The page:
With autumn peering over the horizon, it’s important to ensure that your property is well prepared for a change in the weather as we head towards the last quarter of the year.

The winter months are where properties seem to develop most faults, whether it’s broken boilers or leaking gutters, this is the time when landlords make the most calls to tradesmen for emergency repairs. But rather than waiting for disaster to strike, use this time to ensure that your rental property is ready for winter, with our handy guide.

Here are our five top tips for rental property preparedness that every landlord should know…

No. 1 – Clean the gutters:

Autumn is a good time to inspect and clear the guttering of your rental property, removing debris such as leaves and mud will minimise the risk of blockages which can result in leakages from heavy rain or melting snow. It is equally important to check your drains and clear away anything that shouldn’t be there. Also while you are up those ladders, have a quick visual inspection of the roof, if you notice any loose, broken or dislodged tiles make a note of it and contact an expert who can come out and carry out any necessary remedial works.

No. 2 – Check gates and fencing:

Take some time to examine the boundary of your property to assess the security and stability of the fence and any gates. Stormy weather and heavy winds will make light work of a flimsy fence which can leave you with more than a few headaches in terms of damage. Repair any joints which have been impacted previously by bad weather and you should hopefully avoid having to carry out costly repairs or even emergency repairs should they be necessary.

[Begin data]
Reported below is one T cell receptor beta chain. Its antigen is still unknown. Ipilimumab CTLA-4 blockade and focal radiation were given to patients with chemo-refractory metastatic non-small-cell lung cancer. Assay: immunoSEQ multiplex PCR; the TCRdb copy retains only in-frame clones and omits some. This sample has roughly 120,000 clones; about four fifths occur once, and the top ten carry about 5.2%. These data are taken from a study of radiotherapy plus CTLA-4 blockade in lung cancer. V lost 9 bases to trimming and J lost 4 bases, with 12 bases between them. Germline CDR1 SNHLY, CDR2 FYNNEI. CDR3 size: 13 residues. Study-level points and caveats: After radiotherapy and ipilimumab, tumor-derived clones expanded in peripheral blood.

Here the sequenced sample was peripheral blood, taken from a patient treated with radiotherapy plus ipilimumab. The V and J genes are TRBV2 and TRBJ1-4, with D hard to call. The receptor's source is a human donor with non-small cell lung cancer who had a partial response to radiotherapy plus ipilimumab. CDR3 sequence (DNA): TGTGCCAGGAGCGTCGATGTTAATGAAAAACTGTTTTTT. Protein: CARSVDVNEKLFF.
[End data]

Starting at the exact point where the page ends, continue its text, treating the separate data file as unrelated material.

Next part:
No. 3 – Review your insurance:

Regularly reviewing your insurance documents and having a comprehensive insurance policy designed especially for landlords could prove to be a godsend if the wintry weather does wreak havoc on your rental property. Specialist cover for landlords can protect against things like an escape of water, or damaged fences, some policies may even cover your boiler – although they are often restricted to boilers under a certain age that have been serviced regularly.  Investing in specialist policies may also cover emergency accommodation for your tenants in the event of a disaster that means they’re unable to remain within the home. Even though specialist insurance policies for landlords aren’t a legal requirement, some mortgage lenders may specify this.

No. 4 – Have the boiler and heating serviced:

Boiler maintenance is essential, at any time of the year but especially so as we head into the colder months, when any inspection should highlight issues that may have gone undetected when the heating hasn’t been needed during the warmer months. As a landlord, you have a legal obligation to ensure your gas boiler is inspected each year and that a gas safety certificate is provided to your tenant.  If you can, try and time your yearly boiler service and gas safety inspection to take place in the autumn, this way, you’ll ensure that your tenants stay warm and you stay legally compliant. But remember it’s not just gas boilers that can cause the central heating to fail.  Radiators that haven’t been used for a while could need bleeding.  Plus, as the temperature falls, there’s a risk of freezing pipes and therefore it’s a good idea to inspect pipes for any signs of cracks or damage that could be exacerbated once the thermometer reads zero.

No. 5 – Talk to your tenants:

Maintaining a good relationship with your tenants means they’ll be more likely to help you keep your property in good condition, and let you know if anything’s wrong. Make sure they have all the details they need about the property, including the location of the stopcock in case they need to turn the water supply off if there is a leak. If heavy snow or local flooding looks likely, talk to your tenants about an emergency plan, and make sure they’ve got several ways to contact you. Also, tell them about any security or maintenance steps you’d like them to take if they’re going away for a while (over the Christmas and new year break for example).

Nearly half of all landlords fail to carry out these simple maintenance checks on their properties before the winter weather sets in each year and find themselves with escalating problems, such as expensive repairs and unhappy tenants who may choose to move elsewhere! Take care not to find yourself in the same position.

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